Wendy, a close friend from our Evening Standard days, has written more than thirty books during her career but this one is special.
A harrowing account of bravery and love in the midst of unimaginable cruelty, Born Survivors tells the story of three young women sent to Auschwitz II-Birkenau in 1944.
They didn’t know each other but they were all newly pregnant and faced an uncertain fate without their husbands. Alone, terrified and bereft of many of their loved ones, Priska, Rachel and Anka knew that their only chance of saving their unborn babies from almost certain death was to hide their pregnancies from the Nazis.
The book follows their journey from Birkenau to a German slave labour camp and then on a 17-day train journey to the Mauthausen death camp in Austria. By this time they were weak, exhausted and emaciated from being almost worked to death and “forced to exist on between 150 and 300 calories daily with no iron or protein.”
One baby, Rachel’s son Mark, was born on the train to Mauthausen. As Wendy writes: “In that unspeakable squalor and with no sharp objects to hand, no one knew how to sever the umbilical cord that had connected the baby to his mother and kept him alive until then. Someone suggested Rachel bite through it. Eventually an SS guard handed the doctor a dirty razor blade.”
Sitting alongside Wendy this week was Eva Clarke, Anka’s daughter, who was born at Mauthausen. Speaking movingly and eloquently, Eva told the story of Anka’s life, from her comfortable upbringing in Czechoslovakia and her days as a law student at the University of Prague to the horrors of Auschwitz.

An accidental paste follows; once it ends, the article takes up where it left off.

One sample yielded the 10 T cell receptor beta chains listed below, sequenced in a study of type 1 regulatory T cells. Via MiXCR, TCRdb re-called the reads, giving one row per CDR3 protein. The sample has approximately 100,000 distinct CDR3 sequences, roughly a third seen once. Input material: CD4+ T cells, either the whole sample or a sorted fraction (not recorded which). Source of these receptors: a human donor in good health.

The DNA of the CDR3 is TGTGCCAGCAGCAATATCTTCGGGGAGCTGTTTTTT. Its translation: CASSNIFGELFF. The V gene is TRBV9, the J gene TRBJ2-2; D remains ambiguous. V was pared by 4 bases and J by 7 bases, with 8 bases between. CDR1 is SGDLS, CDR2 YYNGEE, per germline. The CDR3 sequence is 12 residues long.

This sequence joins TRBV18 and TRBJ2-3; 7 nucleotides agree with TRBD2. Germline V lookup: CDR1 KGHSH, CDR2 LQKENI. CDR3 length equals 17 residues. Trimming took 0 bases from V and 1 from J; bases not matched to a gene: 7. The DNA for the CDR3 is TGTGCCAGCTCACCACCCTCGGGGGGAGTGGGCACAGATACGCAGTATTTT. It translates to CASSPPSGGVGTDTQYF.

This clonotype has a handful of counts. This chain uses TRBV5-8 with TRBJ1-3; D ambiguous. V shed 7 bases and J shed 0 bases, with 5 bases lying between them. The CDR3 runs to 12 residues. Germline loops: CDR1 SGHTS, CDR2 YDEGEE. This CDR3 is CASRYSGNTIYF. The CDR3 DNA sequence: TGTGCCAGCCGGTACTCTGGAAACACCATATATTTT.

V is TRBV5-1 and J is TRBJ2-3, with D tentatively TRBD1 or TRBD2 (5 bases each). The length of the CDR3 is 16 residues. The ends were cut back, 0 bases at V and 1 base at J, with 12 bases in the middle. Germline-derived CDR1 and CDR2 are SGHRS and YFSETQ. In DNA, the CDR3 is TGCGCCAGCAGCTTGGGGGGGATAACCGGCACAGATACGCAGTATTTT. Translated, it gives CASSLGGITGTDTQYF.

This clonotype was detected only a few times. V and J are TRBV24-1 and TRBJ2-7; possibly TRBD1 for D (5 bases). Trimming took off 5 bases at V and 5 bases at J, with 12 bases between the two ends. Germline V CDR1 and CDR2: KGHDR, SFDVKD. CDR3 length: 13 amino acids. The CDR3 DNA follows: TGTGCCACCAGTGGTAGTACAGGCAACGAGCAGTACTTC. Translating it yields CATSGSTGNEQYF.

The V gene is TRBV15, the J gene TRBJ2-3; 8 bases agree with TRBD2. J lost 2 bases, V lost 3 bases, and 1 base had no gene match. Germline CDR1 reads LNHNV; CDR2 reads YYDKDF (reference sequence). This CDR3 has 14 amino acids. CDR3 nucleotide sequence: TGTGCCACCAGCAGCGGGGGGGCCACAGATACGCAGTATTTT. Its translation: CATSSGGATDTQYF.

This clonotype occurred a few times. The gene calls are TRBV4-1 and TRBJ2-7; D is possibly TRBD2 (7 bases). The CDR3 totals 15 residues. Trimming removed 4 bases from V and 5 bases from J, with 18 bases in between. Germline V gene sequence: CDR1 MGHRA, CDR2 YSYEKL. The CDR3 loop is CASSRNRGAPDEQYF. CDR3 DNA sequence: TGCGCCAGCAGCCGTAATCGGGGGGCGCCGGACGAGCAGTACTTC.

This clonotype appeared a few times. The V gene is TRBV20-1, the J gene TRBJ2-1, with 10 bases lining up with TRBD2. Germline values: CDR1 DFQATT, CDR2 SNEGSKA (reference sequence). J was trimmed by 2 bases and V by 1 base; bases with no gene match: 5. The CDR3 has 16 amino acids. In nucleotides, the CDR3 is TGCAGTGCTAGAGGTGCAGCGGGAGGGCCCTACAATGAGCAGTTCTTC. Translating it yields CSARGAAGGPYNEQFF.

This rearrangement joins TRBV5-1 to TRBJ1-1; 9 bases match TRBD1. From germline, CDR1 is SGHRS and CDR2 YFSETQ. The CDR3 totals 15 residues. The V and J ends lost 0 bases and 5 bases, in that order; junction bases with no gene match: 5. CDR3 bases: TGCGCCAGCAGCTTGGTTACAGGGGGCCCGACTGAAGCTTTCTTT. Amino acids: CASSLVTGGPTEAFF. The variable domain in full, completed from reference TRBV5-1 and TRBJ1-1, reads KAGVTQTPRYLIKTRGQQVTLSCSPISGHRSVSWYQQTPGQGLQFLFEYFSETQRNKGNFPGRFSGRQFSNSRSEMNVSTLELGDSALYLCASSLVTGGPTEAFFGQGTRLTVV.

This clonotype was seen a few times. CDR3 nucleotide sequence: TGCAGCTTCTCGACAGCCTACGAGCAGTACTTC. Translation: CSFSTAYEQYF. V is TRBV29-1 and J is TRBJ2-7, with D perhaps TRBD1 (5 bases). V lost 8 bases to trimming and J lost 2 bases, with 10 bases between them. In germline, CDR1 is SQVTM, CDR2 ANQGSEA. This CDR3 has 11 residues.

Wendy started writing Born Survivors in 2013. By a stroke of luck, she discovered that Eva lived in Cambridge, just over an hour away from her Suffolk home. When they met they “instantly connected” and have since become firm friends. Eva told her at that first meeting that up until 2010 she believed she was the only surviving baby to be born at Auschwitz but she had discovered two others – Mark, Rachel’s son, and Hana, Priska’s daughter.
“When I came across the story of babies born to the Holocaust by chance in 2013, Eva Clarke was my first point of contact,” Wendy writes in the book’s acknowledgements. “Back then, I thought that she might have been the only baby who had survived her mother’s particular Holocaust journey. The moment she told me of the existence of Hana and Mark and how they’d since become ‘siblings of the heart,’ I knew that I had to incorporate the stories of all three into one epic volume spanning more than a century. And so Born Survivors was conceived.”
The audience at the two women’s talk, held at Bournemouth Library as part of Jewish Book Week 2016, were clearly moved by everything they heard. One woman put her hand up at the end and said softly: “I feel truly privileged to have been here today.” She spoke for us all.